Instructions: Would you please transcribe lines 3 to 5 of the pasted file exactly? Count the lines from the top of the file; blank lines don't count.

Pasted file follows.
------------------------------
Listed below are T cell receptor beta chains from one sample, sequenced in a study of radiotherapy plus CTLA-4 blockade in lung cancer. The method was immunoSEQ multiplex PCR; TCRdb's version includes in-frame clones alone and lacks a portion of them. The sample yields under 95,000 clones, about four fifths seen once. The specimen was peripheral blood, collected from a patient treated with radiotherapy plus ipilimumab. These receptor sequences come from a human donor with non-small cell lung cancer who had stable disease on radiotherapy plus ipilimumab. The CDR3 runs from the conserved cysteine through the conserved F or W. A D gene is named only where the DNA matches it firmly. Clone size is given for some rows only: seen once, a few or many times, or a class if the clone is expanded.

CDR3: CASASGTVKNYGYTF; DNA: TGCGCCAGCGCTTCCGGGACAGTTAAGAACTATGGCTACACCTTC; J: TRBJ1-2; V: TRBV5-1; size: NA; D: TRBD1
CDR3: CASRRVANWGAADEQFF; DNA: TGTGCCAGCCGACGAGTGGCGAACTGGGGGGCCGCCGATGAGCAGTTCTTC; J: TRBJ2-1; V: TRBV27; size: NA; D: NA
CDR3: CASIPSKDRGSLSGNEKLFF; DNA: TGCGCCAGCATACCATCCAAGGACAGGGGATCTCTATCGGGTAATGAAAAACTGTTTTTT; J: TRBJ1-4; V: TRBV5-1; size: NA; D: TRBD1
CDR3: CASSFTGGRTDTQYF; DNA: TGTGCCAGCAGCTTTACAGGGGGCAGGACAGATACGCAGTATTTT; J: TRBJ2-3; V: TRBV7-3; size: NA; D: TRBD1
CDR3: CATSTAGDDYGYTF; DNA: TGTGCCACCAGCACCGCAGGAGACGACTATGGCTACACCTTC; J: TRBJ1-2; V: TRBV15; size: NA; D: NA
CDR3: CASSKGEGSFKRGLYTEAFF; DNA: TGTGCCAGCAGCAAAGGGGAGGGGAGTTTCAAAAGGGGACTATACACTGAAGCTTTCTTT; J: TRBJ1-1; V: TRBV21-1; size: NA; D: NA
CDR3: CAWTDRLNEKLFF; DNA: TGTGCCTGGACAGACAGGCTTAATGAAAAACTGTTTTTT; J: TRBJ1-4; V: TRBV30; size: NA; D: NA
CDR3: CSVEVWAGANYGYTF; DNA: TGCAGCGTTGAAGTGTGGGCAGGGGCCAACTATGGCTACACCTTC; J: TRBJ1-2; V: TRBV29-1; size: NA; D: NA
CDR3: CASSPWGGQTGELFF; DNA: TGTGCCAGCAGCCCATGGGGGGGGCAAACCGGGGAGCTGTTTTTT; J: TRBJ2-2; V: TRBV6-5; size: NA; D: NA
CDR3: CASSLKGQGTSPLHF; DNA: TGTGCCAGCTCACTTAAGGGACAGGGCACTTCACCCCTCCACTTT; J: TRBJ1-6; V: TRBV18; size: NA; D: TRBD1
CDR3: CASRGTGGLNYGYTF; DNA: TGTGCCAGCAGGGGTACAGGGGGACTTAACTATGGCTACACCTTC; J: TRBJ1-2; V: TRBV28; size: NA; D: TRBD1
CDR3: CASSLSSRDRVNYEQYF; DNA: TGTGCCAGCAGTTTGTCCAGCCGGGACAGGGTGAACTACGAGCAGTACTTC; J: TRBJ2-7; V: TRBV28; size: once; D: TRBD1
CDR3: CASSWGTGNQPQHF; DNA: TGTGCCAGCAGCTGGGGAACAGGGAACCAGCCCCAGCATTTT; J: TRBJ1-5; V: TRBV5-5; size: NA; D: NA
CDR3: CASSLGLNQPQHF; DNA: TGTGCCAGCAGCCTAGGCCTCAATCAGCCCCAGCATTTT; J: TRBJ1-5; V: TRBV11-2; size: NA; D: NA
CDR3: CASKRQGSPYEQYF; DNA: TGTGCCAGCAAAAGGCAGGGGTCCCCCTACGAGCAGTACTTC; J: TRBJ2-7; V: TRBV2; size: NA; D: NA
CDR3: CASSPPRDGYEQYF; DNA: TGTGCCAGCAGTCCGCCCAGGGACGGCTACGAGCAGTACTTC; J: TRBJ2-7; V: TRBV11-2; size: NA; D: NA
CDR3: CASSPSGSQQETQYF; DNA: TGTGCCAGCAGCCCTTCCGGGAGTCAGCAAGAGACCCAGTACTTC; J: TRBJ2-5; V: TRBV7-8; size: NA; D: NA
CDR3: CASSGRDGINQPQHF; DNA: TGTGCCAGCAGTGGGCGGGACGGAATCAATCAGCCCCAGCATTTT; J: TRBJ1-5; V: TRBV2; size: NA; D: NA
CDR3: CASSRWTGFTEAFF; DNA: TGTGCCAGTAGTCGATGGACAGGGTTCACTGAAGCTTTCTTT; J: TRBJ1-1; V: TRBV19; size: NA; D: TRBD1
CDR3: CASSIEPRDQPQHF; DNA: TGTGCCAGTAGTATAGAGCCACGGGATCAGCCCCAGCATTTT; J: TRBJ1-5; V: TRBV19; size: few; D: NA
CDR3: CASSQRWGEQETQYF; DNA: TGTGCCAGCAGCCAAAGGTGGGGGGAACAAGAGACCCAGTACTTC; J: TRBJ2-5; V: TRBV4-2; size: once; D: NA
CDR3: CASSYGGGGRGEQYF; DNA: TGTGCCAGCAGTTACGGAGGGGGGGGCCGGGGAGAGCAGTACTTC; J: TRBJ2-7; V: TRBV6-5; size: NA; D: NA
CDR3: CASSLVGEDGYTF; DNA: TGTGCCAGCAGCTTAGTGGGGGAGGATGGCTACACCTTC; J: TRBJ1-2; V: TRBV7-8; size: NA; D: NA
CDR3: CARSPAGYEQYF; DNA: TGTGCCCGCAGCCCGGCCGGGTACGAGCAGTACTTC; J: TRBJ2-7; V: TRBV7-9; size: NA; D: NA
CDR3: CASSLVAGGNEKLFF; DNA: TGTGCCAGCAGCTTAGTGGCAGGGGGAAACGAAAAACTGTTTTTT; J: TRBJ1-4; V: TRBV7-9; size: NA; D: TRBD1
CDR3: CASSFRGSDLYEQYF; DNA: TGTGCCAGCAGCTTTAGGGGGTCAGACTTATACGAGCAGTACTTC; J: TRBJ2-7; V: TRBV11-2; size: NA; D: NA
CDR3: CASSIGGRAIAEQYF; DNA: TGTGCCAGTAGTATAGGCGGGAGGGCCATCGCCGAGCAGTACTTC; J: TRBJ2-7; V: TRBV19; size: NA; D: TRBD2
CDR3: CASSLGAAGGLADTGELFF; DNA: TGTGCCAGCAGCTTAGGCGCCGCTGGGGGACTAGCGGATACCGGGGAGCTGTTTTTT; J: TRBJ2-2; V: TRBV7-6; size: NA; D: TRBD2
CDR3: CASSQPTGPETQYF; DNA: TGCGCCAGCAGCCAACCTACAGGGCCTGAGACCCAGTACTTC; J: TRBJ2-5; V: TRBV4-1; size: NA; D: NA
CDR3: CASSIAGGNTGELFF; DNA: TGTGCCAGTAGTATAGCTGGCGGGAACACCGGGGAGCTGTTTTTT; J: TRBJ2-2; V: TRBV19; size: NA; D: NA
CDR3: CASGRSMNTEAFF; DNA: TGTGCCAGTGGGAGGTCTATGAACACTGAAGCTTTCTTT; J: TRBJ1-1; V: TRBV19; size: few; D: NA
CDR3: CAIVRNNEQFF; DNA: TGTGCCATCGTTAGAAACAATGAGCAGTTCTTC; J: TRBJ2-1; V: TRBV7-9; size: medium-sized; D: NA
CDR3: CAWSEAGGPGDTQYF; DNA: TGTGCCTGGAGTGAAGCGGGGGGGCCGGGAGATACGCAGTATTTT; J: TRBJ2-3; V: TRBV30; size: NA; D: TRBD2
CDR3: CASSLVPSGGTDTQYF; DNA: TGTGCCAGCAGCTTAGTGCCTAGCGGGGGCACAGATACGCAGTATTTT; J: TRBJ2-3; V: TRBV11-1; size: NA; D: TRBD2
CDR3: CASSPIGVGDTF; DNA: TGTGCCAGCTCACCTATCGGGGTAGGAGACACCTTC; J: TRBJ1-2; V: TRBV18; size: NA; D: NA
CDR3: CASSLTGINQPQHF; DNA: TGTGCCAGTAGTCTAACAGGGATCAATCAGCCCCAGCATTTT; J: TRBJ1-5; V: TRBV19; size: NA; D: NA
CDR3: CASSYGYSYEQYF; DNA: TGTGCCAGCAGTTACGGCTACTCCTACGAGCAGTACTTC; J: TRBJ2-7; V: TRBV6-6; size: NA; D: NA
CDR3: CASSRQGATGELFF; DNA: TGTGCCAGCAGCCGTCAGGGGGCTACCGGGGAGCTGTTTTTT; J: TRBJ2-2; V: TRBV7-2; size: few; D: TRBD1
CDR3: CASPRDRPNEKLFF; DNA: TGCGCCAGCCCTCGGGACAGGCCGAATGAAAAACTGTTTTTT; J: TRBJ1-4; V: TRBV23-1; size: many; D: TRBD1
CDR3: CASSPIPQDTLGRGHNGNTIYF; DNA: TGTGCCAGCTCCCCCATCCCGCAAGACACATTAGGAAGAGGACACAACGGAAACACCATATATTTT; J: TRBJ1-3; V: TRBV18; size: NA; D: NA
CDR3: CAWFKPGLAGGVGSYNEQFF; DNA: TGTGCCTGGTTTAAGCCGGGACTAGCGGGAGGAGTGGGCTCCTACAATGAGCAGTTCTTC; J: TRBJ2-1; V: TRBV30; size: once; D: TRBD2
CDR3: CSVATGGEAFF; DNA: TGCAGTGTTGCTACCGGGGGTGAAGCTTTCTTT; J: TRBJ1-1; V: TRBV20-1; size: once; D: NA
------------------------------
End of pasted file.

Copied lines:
CDR3: CASRRVANWGAADEQFF; DNA: TGTGCCAGCCGACGAGTGGCGAACTGGGGGGCCGCCGATGAGCAGTTCTTC; J: TRBJ2-1; V: TRBV27; size: NA; D: NA
CDR3: CASIPSKDRGSLSGNEKLFF; DNA: TGCGCCAGCATACCATCCAAGGACAGGGGATCTCTATCGGGTAATGAAAAACTGTTTTTT; J: TRBJ1-4; V: TRBV5-1; size: NA; D: TRBD1
CDR3: CASSFTGGRTDTQYF; DNA: TGTGCCAGCAGCTTTACAGGGGGCAGGACAGATACGCAGTATTTT; J: TRBJ2-3; V: TRBV7-3; size: NA; D: TRBD1